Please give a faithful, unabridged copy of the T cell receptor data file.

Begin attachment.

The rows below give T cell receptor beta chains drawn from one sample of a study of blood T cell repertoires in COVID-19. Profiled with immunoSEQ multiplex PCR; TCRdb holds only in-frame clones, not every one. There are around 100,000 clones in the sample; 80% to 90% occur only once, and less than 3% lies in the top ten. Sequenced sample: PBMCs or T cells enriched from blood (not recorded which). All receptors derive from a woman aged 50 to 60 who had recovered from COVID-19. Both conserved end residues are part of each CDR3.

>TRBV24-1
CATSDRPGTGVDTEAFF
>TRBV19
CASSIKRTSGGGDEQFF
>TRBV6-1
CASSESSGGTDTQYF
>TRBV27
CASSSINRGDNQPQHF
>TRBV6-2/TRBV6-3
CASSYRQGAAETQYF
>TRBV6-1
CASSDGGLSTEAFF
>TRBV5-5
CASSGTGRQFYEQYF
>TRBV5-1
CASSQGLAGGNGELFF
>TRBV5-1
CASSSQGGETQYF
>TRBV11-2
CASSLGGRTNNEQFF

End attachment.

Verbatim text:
The rows below give T cell receptor beta chains drawn from one sample of a study of blood T cell repertoires in COVID-19. Profiled with immunoSEQ multiplex PCR; TCRdb holds only in-frame clones, not every one. There are around 100,000 clones in the sample; 80% to 90% occur only once, and less than 3% lies in the top ten. Sequenced sample: PBMCs or T cells enriched from blood (not recorded which). All receptors derive from a woman aged 50 to 60 who had recovered from COVID-19. Both conserved end residues are part of each CDR3.

>TRBV24-1
CATSDRPGTGVDTEAFF
>TRBV19
CASSIKRTSGGGDEQFF
>TRBV6-1
CASSESSGGTDTQYF
>TRBV27
CASSSINRGDNQPQHF
>TRBV6-2/TRBV6-3
CASSYRQGAAETQYF
>TRBV6-1
CASSDGGLSTEAFF
>TRBV5-5
CASSGTGRQFYEQYF
>TRBV5-1
CASSQGLAGGNGELFF
>TRBV5-1
CASSSQGGETQYF
>TRBV11-2
CASSLGGRTNNEQFF